# Your First C++ Program - Hello World

September 11, 2018

First let us talk about why should we learn C++. C++ ranks 2nd in popularity according to 2018 IEEE spectrum Top Programming Language ranking (link). Learning C++ is a wise investment for all programmers.

C++ is a sophisticated, efficient and a general-purpose programming language based on C. It was developed by Bjarne Stroustrup in 1979. C++ is the preferred language of choice for applications where it’s important to write highly-efficient code. These include modern games, operating systems, browsers, and much more.

C++ is also a great programming language as your first programming language since coding in C++ gives you a good idea about how computer memory works, how information is stored in computer memory, and so on.

Let’s get started! In this tutorial, you’ll see the C++ “Hello World” program, and then understand what each line of the code is doing.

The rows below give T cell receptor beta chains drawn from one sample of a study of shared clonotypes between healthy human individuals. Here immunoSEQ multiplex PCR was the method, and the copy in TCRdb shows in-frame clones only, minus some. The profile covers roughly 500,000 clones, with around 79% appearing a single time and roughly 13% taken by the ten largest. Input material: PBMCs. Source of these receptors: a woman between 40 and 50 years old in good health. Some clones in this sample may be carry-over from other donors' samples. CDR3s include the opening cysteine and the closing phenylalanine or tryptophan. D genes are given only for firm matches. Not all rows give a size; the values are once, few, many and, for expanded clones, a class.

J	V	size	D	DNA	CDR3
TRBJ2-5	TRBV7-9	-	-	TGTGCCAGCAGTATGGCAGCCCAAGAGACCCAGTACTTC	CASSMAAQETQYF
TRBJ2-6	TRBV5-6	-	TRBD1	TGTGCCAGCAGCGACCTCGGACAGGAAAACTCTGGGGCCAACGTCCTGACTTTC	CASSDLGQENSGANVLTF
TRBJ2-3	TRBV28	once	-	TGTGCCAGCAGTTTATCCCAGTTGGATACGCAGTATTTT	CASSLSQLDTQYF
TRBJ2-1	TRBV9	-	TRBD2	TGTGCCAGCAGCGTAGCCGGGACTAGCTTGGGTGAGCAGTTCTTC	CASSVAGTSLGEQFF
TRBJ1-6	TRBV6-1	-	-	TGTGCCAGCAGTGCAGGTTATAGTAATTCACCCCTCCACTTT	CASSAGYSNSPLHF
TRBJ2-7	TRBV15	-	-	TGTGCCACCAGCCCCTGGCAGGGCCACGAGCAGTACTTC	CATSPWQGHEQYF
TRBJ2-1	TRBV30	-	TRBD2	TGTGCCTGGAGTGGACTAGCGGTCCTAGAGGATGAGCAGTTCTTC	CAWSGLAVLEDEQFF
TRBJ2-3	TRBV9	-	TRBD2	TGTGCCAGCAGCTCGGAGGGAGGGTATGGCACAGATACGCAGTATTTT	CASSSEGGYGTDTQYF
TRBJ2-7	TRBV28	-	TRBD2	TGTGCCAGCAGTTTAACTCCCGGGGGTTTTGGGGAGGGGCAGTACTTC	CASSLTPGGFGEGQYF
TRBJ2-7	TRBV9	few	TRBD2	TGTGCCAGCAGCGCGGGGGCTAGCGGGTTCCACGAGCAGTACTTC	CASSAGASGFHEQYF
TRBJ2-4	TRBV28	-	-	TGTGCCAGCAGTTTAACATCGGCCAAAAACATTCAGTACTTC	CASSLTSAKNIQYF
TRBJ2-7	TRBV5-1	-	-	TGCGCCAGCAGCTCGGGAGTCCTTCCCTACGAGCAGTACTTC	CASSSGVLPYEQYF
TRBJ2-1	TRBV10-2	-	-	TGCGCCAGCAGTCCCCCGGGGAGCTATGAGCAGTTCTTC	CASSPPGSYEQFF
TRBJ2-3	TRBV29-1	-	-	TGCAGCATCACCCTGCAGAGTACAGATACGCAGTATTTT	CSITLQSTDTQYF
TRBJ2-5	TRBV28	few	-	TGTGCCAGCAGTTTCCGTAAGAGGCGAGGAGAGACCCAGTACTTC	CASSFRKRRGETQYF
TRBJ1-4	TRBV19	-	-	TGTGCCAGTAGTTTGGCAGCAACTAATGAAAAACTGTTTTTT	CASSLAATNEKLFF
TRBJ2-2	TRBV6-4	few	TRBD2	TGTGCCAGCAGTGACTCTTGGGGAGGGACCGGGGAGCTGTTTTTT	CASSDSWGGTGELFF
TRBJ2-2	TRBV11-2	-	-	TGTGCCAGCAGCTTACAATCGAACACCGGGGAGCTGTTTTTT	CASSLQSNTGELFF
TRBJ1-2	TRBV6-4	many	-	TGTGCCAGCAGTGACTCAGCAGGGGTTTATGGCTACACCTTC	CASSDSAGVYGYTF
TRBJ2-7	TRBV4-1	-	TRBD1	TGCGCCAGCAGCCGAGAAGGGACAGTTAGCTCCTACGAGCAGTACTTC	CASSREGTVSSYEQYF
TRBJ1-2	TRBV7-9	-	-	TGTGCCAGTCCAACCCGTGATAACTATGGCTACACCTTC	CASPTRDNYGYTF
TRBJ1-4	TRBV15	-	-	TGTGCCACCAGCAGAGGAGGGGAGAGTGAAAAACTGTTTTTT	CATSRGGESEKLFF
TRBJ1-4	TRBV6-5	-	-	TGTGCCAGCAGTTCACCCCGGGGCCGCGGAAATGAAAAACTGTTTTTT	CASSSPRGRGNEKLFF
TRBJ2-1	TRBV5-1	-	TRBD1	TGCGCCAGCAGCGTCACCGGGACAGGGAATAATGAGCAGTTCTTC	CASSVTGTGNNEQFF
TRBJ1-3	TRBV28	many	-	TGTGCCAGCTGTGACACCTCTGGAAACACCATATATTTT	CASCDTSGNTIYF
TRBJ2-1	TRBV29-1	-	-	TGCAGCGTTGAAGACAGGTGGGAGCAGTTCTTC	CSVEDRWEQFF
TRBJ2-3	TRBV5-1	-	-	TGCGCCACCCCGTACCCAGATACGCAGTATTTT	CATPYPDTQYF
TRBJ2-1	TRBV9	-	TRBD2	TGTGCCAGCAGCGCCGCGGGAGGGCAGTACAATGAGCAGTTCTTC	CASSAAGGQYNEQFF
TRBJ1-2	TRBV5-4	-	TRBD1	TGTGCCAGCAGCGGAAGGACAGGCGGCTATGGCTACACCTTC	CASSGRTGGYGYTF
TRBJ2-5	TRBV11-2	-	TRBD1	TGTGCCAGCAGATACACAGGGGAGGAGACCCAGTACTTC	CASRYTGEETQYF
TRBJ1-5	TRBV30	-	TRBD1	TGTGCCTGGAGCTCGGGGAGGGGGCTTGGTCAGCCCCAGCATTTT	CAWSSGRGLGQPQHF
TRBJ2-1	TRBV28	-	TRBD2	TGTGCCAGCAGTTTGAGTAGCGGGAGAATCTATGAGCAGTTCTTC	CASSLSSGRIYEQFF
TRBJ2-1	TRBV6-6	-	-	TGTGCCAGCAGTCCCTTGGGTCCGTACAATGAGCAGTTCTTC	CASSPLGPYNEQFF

# The Hello World program

The “Hello World” program simply outputs the words “Hello World”.

// Program to display "Hello World"
#include <iostream> // Header file for input output functions
using namespace std;
// main function - this is where the execution of program begins
int main()
{
cout << "Hello World" << endl; // print "Hello World" (and go to new line)
return 0;
}

Output:

Hello World

# Understanding Hello World

Don’t worry if the earlier program is overwhelming. We’ll go through and break down every line of the program below at a high level. We’ll also cover each of these concepts in greater detail later on in the course.

• //: In C++, // denotes a comment. Comments are used to make the code readable and easy to understand. In our case, the first comment describes what our program does. When the C++ compiler sees //, it ignores everything on that line after the //.